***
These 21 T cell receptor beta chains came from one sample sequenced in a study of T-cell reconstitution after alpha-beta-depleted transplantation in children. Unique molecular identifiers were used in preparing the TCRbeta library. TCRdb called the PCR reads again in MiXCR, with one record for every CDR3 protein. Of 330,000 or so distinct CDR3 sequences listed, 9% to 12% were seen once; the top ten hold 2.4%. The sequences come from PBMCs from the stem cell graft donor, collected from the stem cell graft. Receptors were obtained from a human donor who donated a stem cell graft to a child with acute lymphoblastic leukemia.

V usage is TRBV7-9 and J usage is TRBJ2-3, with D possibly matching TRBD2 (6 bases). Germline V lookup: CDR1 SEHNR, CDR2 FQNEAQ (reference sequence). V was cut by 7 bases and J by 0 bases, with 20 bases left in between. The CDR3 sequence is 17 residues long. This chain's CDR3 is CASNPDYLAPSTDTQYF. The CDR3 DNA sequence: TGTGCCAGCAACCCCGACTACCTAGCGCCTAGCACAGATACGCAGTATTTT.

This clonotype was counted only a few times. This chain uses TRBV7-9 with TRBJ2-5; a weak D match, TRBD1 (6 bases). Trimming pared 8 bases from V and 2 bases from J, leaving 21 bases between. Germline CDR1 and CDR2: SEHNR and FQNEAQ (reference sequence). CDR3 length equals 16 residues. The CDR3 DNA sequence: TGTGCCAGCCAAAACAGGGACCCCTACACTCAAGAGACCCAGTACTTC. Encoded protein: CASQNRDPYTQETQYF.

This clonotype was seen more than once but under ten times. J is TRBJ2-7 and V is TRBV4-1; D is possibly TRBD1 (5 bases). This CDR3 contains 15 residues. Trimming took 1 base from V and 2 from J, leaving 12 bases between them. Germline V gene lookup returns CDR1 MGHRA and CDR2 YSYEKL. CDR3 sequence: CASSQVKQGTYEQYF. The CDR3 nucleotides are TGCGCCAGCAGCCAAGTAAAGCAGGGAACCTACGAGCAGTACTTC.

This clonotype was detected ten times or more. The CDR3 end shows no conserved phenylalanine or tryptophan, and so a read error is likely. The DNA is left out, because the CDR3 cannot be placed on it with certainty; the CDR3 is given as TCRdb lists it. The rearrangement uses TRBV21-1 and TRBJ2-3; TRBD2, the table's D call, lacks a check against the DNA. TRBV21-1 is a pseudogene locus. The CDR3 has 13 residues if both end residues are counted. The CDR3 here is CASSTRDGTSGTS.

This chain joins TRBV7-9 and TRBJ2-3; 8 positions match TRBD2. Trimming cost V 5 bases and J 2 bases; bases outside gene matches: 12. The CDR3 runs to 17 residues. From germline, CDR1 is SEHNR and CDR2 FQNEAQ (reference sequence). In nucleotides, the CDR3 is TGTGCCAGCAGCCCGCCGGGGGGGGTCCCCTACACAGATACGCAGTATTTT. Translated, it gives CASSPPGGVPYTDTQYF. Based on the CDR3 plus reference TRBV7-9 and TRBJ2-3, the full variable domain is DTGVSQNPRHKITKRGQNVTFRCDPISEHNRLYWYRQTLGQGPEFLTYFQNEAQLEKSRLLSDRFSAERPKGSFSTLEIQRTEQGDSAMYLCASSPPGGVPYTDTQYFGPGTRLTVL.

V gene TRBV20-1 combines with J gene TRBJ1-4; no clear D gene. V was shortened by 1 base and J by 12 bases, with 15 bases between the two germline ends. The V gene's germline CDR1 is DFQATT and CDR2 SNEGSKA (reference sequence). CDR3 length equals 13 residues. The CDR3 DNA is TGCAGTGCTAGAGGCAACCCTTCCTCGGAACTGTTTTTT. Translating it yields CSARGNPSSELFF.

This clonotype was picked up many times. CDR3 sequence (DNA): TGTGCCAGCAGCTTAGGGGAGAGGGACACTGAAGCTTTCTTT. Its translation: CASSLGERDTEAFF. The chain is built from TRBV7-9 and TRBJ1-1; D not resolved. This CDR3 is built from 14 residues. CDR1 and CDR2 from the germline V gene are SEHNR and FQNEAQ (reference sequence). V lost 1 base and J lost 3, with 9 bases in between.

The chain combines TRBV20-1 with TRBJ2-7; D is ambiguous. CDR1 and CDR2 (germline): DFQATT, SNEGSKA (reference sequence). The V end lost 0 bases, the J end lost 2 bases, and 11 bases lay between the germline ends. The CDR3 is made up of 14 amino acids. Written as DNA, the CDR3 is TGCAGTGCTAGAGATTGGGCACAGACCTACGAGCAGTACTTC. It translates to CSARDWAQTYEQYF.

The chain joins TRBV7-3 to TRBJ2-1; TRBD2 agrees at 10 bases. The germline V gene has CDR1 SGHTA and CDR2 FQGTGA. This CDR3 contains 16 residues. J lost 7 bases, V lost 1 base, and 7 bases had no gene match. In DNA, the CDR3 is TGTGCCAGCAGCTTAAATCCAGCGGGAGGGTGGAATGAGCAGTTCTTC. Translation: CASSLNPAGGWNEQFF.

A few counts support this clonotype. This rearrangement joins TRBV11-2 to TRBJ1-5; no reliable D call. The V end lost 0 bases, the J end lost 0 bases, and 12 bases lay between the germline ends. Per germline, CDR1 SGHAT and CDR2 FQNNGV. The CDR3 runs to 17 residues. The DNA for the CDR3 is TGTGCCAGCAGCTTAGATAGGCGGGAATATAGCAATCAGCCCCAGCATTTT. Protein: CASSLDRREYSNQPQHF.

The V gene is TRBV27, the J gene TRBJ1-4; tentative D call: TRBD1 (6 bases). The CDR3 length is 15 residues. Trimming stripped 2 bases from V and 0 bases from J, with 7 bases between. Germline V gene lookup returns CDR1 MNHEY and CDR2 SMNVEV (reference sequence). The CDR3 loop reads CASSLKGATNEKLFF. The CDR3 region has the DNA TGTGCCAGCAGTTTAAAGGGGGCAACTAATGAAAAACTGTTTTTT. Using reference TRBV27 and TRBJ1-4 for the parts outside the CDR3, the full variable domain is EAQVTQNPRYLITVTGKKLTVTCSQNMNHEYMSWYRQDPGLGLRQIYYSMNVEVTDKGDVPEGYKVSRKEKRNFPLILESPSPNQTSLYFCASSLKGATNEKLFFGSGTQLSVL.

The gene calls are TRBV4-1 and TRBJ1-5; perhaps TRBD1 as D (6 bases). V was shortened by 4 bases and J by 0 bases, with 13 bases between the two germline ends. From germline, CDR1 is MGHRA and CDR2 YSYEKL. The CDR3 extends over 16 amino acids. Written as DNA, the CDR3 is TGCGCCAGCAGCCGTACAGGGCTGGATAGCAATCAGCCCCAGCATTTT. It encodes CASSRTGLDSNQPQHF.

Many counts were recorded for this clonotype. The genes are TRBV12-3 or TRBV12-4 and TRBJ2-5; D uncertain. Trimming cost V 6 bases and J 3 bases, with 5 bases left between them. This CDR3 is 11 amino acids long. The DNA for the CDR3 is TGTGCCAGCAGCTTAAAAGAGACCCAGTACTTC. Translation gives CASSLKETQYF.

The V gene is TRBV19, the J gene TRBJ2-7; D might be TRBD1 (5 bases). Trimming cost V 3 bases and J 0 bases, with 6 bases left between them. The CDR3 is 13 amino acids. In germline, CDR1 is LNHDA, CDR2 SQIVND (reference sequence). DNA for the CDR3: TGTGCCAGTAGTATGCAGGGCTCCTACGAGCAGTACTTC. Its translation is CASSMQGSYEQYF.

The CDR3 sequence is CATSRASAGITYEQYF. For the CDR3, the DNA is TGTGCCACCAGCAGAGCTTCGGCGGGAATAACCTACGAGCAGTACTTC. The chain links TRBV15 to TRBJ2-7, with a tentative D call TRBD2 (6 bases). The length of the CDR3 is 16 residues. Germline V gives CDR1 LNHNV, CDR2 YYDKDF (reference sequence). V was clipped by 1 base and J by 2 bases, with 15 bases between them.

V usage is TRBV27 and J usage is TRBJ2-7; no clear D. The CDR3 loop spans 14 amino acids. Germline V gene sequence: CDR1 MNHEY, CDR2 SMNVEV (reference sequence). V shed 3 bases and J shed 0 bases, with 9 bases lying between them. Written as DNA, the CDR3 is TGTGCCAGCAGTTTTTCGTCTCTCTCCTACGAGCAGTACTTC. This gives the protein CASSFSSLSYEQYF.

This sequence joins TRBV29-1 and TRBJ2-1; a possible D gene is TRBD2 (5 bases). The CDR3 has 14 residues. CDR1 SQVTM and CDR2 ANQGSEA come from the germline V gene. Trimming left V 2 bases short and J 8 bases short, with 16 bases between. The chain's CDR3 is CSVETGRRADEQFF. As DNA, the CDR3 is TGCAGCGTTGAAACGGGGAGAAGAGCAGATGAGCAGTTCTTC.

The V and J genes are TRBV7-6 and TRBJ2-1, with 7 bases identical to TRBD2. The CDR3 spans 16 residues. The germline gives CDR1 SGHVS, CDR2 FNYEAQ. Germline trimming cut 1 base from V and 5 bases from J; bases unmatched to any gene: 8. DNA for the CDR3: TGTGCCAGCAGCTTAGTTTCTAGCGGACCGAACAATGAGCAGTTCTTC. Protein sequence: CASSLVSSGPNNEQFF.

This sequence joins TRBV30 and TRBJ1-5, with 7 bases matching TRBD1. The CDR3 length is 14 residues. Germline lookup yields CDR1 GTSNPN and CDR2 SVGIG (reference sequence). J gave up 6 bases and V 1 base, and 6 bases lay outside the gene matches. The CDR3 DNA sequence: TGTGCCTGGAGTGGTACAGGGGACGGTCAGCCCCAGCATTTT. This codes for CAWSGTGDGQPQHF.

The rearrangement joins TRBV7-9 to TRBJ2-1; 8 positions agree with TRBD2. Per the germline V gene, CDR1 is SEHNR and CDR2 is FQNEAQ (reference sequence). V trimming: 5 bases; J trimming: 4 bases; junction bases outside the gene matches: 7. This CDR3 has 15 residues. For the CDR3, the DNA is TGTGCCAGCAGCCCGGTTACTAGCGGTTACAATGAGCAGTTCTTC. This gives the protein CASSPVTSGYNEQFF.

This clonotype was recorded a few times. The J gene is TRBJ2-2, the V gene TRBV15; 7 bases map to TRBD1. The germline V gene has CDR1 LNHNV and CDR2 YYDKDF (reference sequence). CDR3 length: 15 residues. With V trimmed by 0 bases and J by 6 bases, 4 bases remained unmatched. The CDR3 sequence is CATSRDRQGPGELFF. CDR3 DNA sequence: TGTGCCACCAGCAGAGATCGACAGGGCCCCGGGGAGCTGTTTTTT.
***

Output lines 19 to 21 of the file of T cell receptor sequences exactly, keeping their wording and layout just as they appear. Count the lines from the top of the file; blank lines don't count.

The V and J genes are TRBV7-6 and TRBJ2-1, with 7 bases identical to TRBD2. The CDR3 spans 16 residues. The germline gives CDR1 SGHVS, CDR2 FNYEAQ. Germline trimming cut 1 base from V and 5 bases from J; bases unmatched to any gene: 8. DNA for the CDR3: TGTGCCAGCAGCTTAGTTTCTAGCGGACCGAACAATGAGCAGTTCTTC. Protein sequence: CASSLVSSGPNNEQFF.

This sequence joins TRBV30 and TRBJ1-5, with 7 bases matching TRBD1. The CDR3 length is 14 residues. Germline lookup yields CDR1 GTSNPN and CDR2 SVGIG (reference sequence). J gave up 6 bases and V 1 base, and 6 bases lay outside the gene matches. The CDR3 DNA sequence: TGTGCCTGGAGTGGTACAGGGGACGGTCAGCCCCAGCATTTT. This codes for CAWSGTGDGQPQHF.

The rearrangement joins TRBV7-9 to TRBJ2-1; 8 positions agree with TRBD2. Per the germline V gene, CDR1 is SEHNR and CDR2 is FQNEAQ (reference sequence). V trimming: 5 bases; J trimming: 4 bases; junction bases outside the gene matches: 7. This CDR3 has 15 residues. For the CDR3, the DNA is TGTGCCAGCAGCCCGGTTACTAGCGGTTACAATGAGCAGTTCTTC. This gives the protein CASSPVTSGYNEQFF.